Starting the car | Westend61/Getty Images

Dear Driving for Dollars,

I’ve started carpooling to work with a friend, so I’m not driving my car as often. I’ve noticed that it is really hard for the engine to turn over and start when I haven’t driven the car for a few days. It almost didn’t start once when I was leaving an airport parking lot after returning from a 2-week vacation over the holidays this December.

Why is that?

— Janie

Westend61/Getty Images

Dear Janie,

There are a few possibilities of why it’s hard to start a car, but since you describe this problem as only occurring after the car has been sitting parked for a few days or more, it’s most likely that you need to replace your battery.

Car batteries lose juice

To put it simply, car batteries, like all batteries, lose their ability to hold a charge after a while. So, a battery that is a few years old will have less “juice” to start the car than a battery that is new. If the power that is stored in the battery is just barely enough to get an engine to turn over, then you’ll experience the issue you are describing.

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Since cold temperatures reduce a car’s battery power significantly, it’s most likely that your car battery is getting old, and the cold temperatures are reducing its performance just enough to cause these problems.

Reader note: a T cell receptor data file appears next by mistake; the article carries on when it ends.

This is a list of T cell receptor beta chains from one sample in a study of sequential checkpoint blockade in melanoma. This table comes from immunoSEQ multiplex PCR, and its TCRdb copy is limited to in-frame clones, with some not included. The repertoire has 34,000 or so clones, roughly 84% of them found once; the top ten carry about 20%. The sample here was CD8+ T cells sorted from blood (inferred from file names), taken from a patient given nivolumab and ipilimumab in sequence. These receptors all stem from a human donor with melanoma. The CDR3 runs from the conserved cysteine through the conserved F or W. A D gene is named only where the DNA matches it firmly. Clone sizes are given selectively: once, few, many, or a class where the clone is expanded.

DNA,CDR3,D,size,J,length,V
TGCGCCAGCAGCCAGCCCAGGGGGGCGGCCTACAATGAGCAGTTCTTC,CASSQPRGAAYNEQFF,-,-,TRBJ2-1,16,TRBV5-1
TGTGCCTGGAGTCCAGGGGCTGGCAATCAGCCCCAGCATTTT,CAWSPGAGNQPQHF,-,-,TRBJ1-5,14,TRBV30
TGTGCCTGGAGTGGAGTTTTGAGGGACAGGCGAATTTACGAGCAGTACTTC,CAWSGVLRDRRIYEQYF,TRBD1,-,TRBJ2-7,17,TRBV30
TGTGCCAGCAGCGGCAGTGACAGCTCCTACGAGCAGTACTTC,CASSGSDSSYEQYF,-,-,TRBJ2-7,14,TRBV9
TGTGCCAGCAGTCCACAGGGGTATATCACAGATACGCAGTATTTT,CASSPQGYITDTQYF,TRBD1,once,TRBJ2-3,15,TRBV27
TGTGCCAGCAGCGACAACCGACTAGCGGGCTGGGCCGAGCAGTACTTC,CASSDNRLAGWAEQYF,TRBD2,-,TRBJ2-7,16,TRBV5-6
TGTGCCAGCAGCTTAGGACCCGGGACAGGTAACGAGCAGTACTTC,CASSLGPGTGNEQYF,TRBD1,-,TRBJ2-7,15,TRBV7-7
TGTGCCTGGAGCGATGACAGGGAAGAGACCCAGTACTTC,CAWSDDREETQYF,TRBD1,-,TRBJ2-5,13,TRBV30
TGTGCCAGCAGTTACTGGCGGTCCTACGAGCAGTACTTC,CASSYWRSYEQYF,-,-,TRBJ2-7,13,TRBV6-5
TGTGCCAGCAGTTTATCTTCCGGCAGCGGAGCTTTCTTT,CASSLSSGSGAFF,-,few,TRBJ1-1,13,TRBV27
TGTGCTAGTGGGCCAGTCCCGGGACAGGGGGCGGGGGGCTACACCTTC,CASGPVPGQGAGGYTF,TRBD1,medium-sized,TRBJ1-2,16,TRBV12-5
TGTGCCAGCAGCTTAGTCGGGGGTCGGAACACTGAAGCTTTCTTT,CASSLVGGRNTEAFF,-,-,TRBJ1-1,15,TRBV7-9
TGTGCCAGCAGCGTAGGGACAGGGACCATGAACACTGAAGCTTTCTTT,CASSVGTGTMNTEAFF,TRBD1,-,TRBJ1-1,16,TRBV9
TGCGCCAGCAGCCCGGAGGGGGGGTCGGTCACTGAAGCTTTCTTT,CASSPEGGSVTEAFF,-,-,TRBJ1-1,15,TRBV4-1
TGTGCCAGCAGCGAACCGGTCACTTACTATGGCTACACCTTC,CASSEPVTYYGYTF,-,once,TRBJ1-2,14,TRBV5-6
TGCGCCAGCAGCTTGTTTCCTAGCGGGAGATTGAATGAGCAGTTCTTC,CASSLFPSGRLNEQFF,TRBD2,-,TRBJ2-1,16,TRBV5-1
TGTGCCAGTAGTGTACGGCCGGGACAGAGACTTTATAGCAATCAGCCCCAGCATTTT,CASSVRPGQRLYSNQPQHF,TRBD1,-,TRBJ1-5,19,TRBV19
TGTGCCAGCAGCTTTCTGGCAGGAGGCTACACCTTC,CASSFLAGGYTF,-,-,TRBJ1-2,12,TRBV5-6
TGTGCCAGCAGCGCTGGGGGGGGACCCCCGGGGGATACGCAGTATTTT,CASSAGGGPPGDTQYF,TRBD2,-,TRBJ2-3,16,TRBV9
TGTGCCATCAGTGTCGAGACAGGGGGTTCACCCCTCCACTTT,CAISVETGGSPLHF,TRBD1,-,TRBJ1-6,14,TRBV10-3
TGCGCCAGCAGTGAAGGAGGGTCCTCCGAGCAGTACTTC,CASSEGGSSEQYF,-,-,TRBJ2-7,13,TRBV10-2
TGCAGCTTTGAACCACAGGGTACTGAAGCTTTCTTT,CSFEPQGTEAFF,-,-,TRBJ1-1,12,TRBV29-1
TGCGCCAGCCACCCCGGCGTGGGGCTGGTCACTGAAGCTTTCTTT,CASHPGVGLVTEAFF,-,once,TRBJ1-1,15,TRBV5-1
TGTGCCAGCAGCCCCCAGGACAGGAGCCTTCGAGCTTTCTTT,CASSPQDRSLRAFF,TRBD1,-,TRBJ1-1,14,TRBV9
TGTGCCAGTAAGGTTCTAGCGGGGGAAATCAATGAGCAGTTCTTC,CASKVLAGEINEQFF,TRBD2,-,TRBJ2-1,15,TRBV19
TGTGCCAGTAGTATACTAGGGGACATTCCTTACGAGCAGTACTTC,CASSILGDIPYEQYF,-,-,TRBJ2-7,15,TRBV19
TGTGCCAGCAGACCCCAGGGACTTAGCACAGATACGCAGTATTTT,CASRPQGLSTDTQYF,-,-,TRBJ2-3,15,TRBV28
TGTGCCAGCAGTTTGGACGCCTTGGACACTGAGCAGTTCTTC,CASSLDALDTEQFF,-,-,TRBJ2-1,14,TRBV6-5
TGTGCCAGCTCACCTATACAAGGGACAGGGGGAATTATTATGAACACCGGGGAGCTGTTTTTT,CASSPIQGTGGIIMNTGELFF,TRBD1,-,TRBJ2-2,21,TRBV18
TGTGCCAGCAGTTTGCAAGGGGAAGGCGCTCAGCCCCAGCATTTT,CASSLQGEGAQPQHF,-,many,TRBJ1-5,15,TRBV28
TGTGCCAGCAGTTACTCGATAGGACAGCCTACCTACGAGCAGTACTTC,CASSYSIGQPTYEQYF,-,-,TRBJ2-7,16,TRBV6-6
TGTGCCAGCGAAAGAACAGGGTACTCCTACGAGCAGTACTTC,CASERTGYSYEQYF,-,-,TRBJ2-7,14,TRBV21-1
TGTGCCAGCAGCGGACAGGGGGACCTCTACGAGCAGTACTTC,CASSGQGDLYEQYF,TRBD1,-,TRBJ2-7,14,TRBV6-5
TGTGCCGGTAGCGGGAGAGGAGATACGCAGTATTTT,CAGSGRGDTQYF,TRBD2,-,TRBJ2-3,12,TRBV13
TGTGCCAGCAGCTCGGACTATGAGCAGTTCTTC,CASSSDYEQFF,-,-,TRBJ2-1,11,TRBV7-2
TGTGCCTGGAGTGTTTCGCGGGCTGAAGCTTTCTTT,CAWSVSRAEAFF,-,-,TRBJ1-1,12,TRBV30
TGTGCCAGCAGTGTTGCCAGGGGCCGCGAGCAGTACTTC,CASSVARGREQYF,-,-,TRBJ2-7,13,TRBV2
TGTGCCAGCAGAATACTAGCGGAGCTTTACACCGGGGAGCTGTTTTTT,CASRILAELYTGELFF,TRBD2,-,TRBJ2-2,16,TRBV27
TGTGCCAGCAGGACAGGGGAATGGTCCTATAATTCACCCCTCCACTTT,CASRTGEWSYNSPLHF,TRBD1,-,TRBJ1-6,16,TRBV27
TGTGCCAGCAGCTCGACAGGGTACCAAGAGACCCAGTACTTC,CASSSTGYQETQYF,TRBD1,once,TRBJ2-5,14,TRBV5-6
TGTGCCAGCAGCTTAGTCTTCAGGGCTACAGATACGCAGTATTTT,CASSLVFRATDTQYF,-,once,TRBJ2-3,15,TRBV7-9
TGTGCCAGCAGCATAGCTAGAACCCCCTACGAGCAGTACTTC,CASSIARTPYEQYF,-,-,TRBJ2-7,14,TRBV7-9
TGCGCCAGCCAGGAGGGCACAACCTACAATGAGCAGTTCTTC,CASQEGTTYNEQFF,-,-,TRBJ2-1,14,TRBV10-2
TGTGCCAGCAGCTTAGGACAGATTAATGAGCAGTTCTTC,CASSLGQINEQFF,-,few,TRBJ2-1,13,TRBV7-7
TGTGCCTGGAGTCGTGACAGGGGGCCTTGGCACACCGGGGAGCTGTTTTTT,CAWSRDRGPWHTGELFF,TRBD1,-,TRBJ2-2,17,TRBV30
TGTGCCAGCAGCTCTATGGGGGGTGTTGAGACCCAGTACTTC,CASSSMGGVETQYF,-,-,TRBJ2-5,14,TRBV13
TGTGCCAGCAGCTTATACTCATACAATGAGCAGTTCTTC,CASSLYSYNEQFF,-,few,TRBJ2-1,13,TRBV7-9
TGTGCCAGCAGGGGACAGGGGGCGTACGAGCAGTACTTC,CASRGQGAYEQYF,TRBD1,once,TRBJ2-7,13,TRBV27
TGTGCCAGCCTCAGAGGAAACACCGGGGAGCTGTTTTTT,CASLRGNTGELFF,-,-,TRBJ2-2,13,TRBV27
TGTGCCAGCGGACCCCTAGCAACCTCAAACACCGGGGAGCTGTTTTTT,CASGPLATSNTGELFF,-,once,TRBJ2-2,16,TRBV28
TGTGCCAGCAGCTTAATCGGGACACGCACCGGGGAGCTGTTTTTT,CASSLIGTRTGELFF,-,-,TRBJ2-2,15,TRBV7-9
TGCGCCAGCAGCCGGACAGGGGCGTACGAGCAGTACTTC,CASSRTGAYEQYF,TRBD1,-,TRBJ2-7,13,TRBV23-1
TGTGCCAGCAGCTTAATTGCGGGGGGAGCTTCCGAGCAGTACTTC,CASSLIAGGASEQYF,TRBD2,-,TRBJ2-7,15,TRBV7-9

Visit your local auto parts store and ask them to test the voltage on the battery, which they will usually do for free. They can help determine if an old battery is the reason it’s hard to start a car. If it is, get the battery replaced there. It’s a simple job that you can do yourself, but some auto parts stores will do for free if you buy the battery from them.

If the car is parked too long

If it’s not the battery, then you’ll probably need to visit a trusted mechanic to determine the problem.

Keep in mind that car batteries fail faster in cars that are parked for longer periods, so while you are saving gas costs and wear and tear on your car by carpooling, you may find yourself in a situation where it’s hard to start a car sooner than you expect.

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To prevent that, consider buying a battery maintainer, such as those at, which operates while your car is parked to “exercise” the battery by charging and discharging it similar to driving.

Many units also come with screens that show how much voltage the battery has, so you know if you have enough “juice” and don’t have to risk getting stuck at the airport after a trip or some other inconvenient time.

Wondering about your “maintenance-free-car battery? Read Do car batteries really need maintenance?

Ask the adviser

If you have a car question, email it to us at Driving for Dollars. Read more Driving for Dollars columns and Bankrate auto stories. Follow her on Facebook here or on Twitter @SheDrives.

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